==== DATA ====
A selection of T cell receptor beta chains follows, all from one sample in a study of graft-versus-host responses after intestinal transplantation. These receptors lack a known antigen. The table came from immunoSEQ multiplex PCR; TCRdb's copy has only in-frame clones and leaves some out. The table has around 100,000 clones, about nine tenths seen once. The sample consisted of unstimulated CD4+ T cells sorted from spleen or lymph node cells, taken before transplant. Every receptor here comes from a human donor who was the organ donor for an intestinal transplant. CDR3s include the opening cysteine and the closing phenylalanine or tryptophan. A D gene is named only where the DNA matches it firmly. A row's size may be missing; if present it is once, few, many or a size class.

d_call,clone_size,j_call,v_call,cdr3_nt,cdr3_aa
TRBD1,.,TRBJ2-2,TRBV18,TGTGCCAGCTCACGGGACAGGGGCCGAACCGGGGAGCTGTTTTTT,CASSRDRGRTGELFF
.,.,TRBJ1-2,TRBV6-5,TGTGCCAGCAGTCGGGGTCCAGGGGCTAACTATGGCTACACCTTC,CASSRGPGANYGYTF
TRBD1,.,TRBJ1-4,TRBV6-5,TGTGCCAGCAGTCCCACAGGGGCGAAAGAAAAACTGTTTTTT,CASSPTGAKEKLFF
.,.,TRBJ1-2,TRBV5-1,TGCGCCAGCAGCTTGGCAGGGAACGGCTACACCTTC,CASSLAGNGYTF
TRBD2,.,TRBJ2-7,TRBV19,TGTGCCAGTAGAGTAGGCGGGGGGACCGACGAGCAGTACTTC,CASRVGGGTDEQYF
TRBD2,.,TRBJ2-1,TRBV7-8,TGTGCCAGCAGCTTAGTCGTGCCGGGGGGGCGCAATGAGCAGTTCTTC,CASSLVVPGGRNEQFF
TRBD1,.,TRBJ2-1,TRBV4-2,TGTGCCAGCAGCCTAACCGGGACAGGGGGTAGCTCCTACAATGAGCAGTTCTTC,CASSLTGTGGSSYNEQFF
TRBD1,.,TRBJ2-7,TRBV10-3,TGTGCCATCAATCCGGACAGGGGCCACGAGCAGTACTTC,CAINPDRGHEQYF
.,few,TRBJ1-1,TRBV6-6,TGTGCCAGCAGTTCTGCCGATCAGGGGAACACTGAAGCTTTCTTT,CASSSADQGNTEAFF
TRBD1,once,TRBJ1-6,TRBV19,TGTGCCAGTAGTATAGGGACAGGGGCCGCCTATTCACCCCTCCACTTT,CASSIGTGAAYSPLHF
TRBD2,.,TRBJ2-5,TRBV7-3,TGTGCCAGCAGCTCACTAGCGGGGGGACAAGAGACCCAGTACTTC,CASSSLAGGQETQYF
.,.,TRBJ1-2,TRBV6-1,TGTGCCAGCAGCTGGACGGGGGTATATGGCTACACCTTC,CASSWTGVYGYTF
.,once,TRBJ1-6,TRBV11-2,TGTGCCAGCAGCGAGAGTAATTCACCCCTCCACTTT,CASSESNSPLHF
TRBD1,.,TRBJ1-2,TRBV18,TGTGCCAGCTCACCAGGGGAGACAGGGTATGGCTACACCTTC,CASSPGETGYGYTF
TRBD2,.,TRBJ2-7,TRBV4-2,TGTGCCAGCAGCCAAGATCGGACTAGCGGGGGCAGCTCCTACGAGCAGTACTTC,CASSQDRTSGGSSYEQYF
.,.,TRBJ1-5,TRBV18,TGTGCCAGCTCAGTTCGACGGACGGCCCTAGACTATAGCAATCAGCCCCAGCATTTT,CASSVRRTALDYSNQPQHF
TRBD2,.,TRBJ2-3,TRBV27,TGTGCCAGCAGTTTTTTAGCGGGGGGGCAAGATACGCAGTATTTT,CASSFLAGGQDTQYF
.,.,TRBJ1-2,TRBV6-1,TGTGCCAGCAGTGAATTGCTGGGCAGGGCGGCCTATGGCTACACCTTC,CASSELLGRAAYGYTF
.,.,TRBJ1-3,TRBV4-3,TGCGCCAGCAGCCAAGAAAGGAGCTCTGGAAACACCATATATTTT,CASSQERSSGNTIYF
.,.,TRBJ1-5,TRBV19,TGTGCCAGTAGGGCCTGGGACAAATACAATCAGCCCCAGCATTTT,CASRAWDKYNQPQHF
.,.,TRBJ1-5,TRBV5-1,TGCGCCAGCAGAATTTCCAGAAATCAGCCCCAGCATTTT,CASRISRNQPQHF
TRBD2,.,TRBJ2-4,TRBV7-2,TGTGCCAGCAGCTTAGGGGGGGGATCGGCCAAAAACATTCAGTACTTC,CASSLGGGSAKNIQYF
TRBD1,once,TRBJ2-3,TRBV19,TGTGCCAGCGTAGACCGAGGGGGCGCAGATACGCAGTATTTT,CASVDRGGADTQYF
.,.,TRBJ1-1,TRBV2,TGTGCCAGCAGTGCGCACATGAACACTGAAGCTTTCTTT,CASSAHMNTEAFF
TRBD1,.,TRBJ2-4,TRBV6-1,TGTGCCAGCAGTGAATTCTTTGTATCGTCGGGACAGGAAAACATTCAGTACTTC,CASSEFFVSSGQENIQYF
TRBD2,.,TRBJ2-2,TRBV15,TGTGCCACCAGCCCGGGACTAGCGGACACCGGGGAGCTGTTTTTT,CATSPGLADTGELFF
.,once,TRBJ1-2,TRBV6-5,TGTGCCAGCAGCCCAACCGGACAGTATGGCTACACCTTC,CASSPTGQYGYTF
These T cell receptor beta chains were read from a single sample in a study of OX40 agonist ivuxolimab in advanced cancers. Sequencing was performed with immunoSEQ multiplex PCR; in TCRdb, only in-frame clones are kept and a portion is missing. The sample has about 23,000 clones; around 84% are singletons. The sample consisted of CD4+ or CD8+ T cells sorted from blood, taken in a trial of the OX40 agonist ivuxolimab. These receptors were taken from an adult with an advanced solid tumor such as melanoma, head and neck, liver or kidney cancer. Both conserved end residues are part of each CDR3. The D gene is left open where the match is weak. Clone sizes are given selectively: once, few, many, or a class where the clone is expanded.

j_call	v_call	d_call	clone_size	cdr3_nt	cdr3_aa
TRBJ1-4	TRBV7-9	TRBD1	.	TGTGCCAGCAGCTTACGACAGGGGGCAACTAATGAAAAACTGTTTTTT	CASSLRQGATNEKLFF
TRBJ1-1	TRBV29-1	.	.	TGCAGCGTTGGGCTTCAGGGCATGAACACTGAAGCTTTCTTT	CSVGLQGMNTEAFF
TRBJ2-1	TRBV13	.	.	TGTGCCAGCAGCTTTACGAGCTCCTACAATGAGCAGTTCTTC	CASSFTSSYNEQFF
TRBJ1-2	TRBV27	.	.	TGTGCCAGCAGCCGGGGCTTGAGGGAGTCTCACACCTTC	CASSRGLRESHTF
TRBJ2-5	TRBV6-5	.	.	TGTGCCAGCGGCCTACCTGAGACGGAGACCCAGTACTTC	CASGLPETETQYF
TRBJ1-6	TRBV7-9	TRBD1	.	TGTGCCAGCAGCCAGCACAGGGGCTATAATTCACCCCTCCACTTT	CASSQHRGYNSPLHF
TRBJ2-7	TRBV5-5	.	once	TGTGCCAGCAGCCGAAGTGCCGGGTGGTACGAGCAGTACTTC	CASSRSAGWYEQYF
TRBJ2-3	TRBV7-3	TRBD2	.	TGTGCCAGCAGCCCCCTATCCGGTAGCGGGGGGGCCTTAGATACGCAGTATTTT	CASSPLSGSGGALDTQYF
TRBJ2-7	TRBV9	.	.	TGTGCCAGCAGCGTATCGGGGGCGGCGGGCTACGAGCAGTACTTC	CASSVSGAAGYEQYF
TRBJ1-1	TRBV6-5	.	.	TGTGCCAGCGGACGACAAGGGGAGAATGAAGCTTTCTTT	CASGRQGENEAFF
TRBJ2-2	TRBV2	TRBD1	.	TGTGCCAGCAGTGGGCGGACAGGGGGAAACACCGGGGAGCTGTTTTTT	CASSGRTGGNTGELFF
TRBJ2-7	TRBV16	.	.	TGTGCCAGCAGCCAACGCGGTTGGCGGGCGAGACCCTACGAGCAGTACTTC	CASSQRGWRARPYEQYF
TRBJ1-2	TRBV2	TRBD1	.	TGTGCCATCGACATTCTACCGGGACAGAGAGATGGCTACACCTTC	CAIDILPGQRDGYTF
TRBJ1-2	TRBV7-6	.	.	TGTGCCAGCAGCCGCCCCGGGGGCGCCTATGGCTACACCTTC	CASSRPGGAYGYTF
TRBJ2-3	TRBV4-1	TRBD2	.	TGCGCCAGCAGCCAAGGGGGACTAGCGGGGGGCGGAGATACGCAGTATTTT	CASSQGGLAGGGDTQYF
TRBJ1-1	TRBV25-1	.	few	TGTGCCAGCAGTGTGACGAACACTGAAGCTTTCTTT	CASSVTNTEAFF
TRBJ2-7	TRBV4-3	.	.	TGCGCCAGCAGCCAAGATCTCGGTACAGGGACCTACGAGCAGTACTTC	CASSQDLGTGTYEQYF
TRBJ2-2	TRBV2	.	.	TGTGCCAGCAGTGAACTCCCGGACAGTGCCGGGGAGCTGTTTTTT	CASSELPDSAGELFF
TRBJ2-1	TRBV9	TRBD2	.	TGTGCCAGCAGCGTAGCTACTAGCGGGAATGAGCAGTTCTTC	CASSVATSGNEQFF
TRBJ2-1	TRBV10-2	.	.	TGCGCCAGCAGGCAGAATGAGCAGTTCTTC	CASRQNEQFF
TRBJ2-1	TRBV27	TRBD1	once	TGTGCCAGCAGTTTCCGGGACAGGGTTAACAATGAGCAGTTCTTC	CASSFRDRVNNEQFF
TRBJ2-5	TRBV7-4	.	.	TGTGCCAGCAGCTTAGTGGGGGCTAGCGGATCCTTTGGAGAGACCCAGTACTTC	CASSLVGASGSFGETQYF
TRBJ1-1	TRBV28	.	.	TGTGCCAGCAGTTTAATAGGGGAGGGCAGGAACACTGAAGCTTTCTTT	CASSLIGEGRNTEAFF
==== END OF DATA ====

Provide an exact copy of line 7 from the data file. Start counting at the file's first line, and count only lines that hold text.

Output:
TRBD2,.,TRBJ2-7,TRBV19,TGTGCCAGTAGAGTAGGCGGGGGGACCGACGAGCAGTACTTC,CASRVGGGTDEQYF